Casey Penn - One Step Away
Mountain Fever Records
A student of her parent’s generation’s country and bluegrass music, central Arkansas-based Casey Penn is a young performer worth watching. On this debut solo offering, the talented vocalist, songwriter, guitarist and fiddle player, presents a consistently enlightening and even inspirational listening experience. A mesmerising jewel of an album, an opal with ever-shifting facets, Casey finds ways to wrap her arms around the world with this collection of songs. Her style of bluegrass that incorporates elements of soulful Appalachian music with country, folk and gospel overtones, is both familiar and fresh. Her subtly expressive voice—grounded and full of natural empathy and emotion—would enhance virtually any setting. The former member of the now-disbanded Americana duo Lee Street Lyrical, wrote or co-wrote half of the dozen tracks. The songs mainly explore nostalgic story-telling revolving around family, wholesomeness, generosity, romance, salvation and loss. Granted, none of the messages shared here are revelatory in any way, but in an era that’s often engulfed by cynicism and strife, they remind us that decency is still a timeless virtue, and doing right by one’s family or neighbours, has merit and meaning.
The album is book-ended by the ageless gospel standard Whispering Hope. The opening Prelude is an all-too-brief half-minute fiddle solo by Tim Crouch, which neatly sets the scene for Journey To Providence. Co-written by Casey and Thomm Jutz, who plays the evocative guitar that runs through this story of Casey’s family’s move from Wyoming to Arkansas. Her vocal performance is unique with a folky feel on this positive, life-affirming song. Guided by steady guitar and fiddle and Casey’s strong lead vocal, We Go Together Like a Guitar and a Fiddle is an enjoyable number that fans are sure to enjoy in live performances. Little Lives is a catchy little homily co-written by Carl Jackson and Lucinda Crosby. This song is conveyed with an easy-going, acoustic country vibe, set off by tasty banjo from Justin Moses and the tight vocal harmonies we have come to expect from Carl Jackson, who joins Casey on the chorus.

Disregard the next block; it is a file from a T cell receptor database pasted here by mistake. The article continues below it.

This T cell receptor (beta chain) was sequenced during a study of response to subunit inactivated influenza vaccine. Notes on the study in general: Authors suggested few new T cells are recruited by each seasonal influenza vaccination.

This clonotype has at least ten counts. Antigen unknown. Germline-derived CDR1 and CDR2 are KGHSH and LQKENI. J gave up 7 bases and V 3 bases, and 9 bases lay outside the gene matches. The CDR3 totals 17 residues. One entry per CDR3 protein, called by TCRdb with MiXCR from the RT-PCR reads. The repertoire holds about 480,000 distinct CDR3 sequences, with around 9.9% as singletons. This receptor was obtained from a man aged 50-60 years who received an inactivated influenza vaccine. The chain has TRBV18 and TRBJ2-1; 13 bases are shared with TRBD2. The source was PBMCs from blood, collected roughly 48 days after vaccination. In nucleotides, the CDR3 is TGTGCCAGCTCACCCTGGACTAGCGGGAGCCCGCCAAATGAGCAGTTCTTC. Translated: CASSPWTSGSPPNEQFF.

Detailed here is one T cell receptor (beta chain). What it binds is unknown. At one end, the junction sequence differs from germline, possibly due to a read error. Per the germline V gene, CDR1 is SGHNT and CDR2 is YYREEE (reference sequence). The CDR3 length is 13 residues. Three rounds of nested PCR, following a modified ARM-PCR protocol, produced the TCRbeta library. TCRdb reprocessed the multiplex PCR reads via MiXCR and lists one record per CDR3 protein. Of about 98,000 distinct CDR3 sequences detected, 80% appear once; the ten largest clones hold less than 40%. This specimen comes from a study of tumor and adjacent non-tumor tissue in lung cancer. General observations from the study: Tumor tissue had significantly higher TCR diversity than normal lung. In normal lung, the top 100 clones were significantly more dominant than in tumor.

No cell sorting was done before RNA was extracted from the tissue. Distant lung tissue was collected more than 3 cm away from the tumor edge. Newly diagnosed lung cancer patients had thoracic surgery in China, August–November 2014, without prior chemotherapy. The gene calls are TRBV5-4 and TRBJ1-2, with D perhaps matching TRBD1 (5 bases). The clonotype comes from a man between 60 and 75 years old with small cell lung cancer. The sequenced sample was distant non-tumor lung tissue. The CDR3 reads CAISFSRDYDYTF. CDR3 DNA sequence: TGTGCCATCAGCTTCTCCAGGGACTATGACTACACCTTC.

Casey stamps her own mark on The Blade, a stunning slice of heartbreak country, previously recorded by both Ashley Monroe and Ronnie Dunn. I’d actually like to hear this one as a duet, with its back-and-forth verses about the man and woman in the relationship. As it is, she pours plenty of emotion into the lyrics, singing with a tear in her voice. A revival of Would These Arms Be In Your Way, probably best-known via the Keith Whitley version, is a stunning duet with Tim Raybon. Whatever the listener’s religious inclinations, Dark And Desperate will hit close to home—particularly after the past few years. Seeking solace and salvation,
rather than coming across as pious, it’s a quiet plea to look within for something that brings you peace, whatever you choose to call it. The quiet contemplation of the closing One Step Away is a gorgeous ode to both life and death. The absolute solace filtered through the sway and simplicity of the melody and lyrics makes for an uplifting song about the fulfillment salvation brings, accepting death and finding peace. As the song concludes, Casey closes the album with Whispering Hope, her late father’s favourite song. It is beautifully sung, with just the right plaintive tone.